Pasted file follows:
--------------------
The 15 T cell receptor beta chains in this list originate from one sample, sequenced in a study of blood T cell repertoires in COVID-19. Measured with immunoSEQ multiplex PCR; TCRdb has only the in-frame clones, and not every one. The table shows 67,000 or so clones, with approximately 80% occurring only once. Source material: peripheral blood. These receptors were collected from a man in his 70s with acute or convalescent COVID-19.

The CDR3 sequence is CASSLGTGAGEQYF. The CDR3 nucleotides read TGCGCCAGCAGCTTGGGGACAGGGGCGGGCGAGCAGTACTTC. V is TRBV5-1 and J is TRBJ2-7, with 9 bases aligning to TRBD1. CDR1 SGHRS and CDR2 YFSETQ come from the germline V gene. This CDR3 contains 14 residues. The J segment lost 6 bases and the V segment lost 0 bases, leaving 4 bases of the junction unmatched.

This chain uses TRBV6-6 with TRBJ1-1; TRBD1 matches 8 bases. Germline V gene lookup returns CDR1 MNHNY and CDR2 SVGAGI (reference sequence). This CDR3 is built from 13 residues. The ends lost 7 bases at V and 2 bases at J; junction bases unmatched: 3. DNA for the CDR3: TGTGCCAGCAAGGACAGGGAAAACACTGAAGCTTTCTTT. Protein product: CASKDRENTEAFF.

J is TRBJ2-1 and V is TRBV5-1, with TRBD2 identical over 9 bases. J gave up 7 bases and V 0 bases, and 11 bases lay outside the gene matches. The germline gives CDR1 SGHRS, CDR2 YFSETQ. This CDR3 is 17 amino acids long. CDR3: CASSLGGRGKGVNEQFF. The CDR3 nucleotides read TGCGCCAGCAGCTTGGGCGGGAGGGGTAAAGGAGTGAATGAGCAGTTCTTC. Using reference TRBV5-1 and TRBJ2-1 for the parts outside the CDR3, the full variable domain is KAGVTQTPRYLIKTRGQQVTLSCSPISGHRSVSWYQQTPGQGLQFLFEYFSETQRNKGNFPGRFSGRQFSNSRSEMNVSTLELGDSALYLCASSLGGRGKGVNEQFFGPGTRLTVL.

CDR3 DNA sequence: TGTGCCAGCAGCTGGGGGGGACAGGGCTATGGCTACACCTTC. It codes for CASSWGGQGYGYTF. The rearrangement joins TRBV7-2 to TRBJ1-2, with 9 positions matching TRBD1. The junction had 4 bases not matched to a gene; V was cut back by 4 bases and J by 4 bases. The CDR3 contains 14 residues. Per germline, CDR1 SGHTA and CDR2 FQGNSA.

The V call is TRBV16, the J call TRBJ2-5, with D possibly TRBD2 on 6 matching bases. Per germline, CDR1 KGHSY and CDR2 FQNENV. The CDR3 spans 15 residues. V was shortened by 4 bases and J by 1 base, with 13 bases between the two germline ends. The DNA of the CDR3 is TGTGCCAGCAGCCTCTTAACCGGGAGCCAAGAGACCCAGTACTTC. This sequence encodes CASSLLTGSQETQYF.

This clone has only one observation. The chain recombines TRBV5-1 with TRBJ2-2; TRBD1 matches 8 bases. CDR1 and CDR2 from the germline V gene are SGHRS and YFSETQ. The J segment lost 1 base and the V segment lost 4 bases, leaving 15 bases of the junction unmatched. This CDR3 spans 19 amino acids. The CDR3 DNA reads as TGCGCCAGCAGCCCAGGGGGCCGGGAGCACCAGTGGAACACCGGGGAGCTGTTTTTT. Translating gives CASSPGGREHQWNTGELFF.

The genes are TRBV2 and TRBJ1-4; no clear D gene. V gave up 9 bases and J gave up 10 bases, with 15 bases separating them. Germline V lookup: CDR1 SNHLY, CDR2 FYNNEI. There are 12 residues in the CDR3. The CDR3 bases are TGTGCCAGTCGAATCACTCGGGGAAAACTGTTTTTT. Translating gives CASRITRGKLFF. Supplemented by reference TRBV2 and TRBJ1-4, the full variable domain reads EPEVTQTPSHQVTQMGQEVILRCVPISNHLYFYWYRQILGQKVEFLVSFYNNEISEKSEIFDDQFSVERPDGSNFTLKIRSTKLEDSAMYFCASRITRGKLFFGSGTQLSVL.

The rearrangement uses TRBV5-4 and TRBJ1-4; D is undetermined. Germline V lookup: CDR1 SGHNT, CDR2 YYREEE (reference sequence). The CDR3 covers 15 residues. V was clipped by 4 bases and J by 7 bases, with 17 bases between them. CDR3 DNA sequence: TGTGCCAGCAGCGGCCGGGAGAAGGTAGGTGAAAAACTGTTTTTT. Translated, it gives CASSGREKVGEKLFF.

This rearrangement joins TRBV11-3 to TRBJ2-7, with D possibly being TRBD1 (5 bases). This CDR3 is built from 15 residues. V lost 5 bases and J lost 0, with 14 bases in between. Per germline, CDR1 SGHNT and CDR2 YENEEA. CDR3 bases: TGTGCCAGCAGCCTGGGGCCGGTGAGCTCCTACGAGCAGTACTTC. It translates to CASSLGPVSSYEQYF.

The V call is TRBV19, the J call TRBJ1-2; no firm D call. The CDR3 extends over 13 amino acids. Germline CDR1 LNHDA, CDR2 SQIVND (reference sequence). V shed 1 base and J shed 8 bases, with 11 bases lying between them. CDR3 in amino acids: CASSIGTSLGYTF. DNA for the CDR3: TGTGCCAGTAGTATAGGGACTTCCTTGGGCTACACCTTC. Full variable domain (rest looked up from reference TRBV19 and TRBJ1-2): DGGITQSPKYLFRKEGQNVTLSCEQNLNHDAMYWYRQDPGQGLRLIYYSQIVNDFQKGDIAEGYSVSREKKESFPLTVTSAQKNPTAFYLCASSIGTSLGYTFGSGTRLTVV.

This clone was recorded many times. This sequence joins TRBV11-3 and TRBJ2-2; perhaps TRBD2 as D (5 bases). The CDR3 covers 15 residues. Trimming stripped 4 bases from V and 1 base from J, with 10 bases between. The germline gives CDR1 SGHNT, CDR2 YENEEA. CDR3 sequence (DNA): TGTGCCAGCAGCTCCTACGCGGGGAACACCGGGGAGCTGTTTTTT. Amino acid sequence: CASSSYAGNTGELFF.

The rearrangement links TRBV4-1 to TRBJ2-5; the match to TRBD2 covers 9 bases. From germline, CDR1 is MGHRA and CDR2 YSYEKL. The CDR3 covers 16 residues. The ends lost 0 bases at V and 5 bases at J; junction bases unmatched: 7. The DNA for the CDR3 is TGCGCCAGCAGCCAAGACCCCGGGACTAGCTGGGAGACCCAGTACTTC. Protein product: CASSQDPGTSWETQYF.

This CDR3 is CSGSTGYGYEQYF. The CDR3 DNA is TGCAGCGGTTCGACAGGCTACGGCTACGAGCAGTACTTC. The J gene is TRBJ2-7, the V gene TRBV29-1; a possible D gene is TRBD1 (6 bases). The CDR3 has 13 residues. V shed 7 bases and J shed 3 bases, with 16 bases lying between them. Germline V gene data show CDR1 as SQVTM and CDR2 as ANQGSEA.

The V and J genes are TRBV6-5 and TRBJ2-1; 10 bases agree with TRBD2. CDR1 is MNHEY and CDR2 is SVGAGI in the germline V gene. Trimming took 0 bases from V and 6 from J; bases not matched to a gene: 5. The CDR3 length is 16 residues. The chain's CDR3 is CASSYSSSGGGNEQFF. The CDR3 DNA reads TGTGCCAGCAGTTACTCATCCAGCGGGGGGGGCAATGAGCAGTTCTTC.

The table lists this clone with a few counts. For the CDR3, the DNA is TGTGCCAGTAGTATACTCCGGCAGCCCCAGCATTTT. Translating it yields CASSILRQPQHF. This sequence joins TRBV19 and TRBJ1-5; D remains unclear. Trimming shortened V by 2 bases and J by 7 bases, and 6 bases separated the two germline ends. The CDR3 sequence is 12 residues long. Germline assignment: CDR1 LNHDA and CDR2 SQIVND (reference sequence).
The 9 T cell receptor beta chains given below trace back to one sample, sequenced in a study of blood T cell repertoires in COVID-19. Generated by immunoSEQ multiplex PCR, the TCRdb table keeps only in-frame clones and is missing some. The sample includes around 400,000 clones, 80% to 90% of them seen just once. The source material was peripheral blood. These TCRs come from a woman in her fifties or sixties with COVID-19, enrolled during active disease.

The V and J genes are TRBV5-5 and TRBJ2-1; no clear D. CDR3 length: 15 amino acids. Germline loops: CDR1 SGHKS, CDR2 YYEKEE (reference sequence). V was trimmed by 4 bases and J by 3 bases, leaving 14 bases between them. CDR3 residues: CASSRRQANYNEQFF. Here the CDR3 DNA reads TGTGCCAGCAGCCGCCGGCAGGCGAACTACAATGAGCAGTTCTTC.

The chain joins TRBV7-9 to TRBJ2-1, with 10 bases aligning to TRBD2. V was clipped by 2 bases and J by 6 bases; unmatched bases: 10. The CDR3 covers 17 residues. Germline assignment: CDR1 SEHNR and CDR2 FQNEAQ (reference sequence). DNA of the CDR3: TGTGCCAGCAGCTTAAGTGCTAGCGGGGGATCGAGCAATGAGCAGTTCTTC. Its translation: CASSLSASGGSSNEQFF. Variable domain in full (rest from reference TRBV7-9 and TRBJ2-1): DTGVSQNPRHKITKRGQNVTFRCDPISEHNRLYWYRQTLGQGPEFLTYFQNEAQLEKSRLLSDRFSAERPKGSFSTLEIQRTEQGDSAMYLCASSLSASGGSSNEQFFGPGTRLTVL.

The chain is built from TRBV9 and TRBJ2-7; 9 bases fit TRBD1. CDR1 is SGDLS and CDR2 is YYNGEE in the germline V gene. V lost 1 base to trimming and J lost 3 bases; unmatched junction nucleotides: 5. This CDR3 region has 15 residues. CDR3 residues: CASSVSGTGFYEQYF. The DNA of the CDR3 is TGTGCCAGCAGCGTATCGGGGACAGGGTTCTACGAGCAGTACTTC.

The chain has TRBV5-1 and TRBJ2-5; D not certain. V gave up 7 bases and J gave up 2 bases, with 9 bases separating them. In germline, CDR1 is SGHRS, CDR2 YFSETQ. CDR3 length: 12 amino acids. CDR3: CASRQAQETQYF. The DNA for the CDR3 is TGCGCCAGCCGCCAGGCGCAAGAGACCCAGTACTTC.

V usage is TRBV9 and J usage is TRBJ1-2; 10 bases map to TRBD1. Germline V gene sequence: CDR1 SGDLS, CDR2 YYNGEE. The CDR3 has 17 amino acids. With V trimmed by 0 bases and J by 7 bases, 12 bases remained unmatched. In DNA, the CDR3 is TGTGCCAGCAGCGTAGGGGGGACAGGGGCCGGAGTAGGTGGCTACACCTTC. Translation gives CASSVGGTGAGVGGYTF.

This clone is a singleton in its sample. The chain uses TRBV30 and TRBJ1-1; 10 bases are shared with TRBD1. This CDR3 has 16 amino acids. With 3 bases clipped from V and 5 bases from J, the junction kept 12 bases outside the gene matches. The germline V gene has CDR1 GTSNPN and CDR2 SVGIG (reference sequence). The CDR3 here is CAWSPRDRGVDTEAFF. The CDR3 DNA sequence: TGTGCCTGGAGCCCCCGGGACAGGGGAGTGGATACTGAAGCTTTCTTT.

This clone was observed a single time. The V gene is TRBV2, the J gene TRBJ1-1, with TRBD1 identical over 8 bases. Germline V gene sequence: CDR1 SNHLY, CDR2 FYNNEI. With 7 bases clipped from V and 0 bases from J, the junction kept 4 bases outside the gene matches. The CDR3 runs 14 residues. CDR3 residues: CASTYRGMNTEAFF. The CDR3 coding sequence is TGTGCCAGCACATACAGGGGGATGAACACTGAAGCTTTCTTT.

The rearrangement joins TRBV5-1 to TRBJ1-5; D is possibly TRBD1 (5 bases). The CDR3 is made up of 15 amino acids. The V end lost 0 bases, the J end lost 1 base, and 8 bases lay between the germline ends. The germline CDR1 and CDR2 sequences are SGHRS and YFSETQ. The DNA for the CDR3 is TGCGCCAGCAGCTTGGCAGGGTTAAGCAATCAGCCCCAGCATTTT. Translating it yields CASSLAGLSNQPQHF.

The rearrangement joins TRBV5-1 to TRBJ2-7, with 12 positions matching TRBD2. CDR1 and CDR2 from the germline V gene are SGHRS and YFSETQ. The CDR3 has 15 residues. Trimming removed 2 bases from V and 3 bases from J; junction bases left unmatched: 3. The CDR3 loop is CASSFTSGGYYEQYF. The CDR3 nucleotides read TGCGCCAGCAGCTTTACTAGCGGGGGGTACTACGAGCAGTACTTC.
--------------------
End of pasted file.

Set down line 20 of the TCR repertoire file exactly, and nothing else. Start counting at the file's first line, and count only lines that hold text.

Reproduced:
The chain is built from TRBV9 and TRBJ2-7; 9 bases fit TRBD1. CDR1 is SGDLS and CDR2 is YYNGEE in the germline V gene. V lost 1 base to trimming and J lost 3 bases; unmatched junction nucleotides: 5. This CDR3 region has 15 residues. CDR3 residues: CASSVSGTGFYEQYF. The DNA of the CDR3 is TGTGCCAGCAGCGTATCGGGGACAGGGTTCTACGAGCAGTACTTC.